Nova Scotia·CONSUMER WATCHDOG

Rapid strep tests now available at some Nova Scotia pharmacies

A rapid strep test is now being offered by some pharmacies and doctors in Nova Scotia, which means you no longer need to wait 48 hours for test results to find out if you have strep throat.

Shoppers Drug Mart says new test may help reduce issues with antibiotic resistance

A throat swab test is often used to identify the presence of bacteria that could be a strain of streptococcus. Some pharmacies in Nova Scotia are now offering a rapid strep test to speed up the diagnosis. (Shutterstock )

A rapid strep test is now being offered by some pharmacies and doctors in Nova Scotia, which means you no longer need to wait 48 hours for test results to find out if you have strep throat.

"It certainly seems to be safe [and] seems to be reliable," said Dr. Howard Conter, a family physician in Halifax who uses the rapid tests in his clinic's lab and at a summer camp for young people.

Conter said it's good to back up the rapid test by using a traditional throat swab when possible, but it takes at least 48 hours before swab results come back from the lab. Most of the time, Conter said he's comfortable starting the patient on antibiotics based on the rapid test.

"Essentially, I think the word rapid is the key," he said. "Within four or five minutes you can have an answer as to whether or not that throat infection is viral or bacterial, so if strep is positive you know you have a strep throat."

Pharmacy pilots test

Shoppers Drug Mart in Nova Scotia has started a pilot with the rapid strep tests. For $15, a trained pharmacist will administer the test. 

A throat swab is taken and then tested on-site for a substance specific to the bacteria that causes strep throat, according to the pharmacy's website. The rapid test means the swab does not have to be sent to a lab and grown in a culture.

Pharmacists are not able to prescribe antibiotics, so people who test positive must still see their doctor or nurse practitioner.

Conter said that's important because medical professionals look at the big picture.

"There's concern about other medications the patient might be on, there's concern about other symptoms they might have," he said.

"Strep can be a very serious disease if a patient has a history of stroke or heart attack or valve problems in the heart — so there's a lot of history-taking and understanding of a patient's overall well-being outside of just the strep infection."

Tammy Smitham, a spokeswoman for Shoppers Drug Mart, told CBC News the pilot was reviewed with Doctors Nova Scotia before it started, and patients who use the test will be surveyed.

"We feel that this may help to reduce antibiotic resistance problems that could occur if patients get a prescribed antibiotic without first confirming if they have strep," said Smitham.

The Pharmacy Association of Nova Scotia said there are several rapid strep tests on the market. Sandeep SodhI, the chair of the board, said while the association doesn't know which test Shoppers Drug Mart is using, "we believe any program that supports the reduction of antibiotic resistance is a good thing for our patients."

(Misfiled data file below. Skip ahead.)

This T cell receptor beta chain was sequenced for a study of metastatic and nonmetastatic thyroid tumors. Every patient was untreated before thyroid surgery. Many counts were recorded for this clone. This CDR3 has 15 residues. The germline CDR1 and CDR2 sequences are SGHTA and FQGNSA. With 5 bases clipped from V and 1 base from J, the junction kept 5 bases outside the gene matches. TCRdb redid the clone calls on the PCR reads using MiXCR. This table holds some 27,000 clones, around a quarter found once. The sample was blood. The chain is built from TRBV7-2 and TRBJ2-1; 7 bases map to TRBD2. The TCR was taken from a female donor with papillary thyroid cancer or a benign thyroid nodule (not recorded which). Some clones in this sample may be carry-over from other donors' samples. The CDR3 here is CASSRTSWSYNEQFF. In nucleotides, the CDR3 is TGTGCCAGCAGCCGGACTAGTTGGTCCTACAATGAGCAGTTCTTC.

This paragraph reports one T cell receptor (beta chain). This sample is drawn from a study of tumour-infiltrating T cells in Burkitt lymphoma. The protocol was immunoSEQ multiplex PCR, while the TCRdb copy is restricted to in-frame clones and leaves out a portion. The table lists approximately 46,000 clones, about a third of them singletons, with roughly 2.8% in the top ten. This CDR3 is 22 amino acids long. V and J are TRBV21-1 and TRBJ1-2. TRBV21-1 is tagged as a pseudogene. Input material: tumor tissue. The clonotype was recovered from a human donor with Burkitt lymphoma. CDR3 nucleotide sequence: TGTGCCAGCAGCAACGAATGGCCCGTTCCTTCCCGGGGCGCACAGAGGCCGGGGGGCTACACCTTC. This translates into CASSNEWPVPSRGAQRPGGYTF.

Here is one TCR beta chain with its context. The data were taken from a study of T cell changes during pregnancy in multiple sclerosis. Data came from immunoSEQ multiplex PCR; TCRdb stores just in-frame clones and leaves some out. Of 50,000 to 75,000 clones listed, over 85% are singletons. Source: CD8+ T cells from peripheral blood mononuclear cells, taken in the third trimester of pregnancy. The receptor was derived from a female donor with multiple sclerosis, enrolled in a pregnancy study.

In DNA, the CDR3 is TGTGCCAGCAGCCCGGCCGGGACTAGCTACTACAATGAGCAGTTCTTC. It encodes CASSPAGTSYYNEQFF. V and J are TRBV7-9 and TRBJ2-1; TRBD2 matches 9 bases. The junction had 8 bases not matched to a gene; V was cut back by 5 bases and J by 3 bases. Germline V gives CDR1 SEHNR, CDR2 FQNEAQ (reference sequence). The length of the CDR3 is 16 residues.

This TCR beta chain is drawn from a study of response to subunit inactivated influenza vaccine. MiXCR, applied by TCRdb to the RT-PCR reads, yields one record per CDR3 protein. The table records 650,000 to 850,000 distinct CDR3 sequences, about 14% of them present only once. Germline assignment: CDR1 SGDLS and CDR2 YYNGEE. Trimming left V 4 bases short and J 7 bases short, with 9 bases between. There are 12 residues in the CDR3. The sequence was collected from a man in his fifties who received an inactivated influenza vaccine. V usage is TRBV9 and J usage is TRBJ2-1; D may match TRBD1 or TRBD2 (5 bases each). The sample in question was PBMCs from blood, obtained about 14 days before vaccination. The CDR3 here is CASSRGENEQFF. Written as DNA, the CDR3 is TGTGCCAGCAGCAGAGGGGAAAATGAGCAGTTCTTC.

Tests not foolproof

The Nova Scotia Health Authority does use rapid strep tests, but the reliability depends on the age group being tested, according to Dr. Todd Hatchett, division head and service chief for microbiology for the health authority's central division.

"In children we know that strep is much more common, so the test performs better in kids than it does in adults," he said. "In adults, you're more likely to get a false-negative test because sensitivity of these tests is less than for culture."

Hatchett said the central zone does use the tests to diagnose children, but generally uses lab cultures to diagnose strep in adults rather than the rapid kits.

"In a physician's office, if an adult is thought to have a strep infection and they have a negative rapid test, then we recommend they send in the swab for culture."

He said the health authority has no jurisdiction over how pharmacies use the test but it is now looking to develop provincial guidelines and standards for its use of the so-called point-of-care tests.

"Where these tests are helpful is if they're positive, because if they're positive and you have the right symptoms it's most likely a good indication that you truly have a strep infection and antibiotics are necessary," Hatchett said.

"If they're negative, because the sensitivity is not 100 per cent, you can't really rule out strep infection so you need to do a culture if you have a strong suspicion the symptoms are due to strep infection."

About the Author

Yvonne Colbert

Consumer Watchdog

Yvonne Colbert has been a journalist for nearly 35 years, covering everything from human interest stories to the provincial legislature. These days, she's focused on helping consumers get the most bang for their bucks and avoid being ripped off. She invites story ideas at yvonne.colbert@cbc.ca.

Comments

To encourage thoughtful and respectful conversations, first and last names will appear with each submission to CBC/Radio-Canada's online communities (except in children and youth-oriented communities). Pseudonyms will no longer be permitted.

By submitting a comment, you accept that CBC has the right to reproduce and publish that comment in whole or in part, in any manner CBC chooses. Please note that CBC does not endorse the opinions expressed in comments. Comments on this story are moderated according to our Submission Guidelines. Comments are welcome while open. We reserve the right to close comments at any time.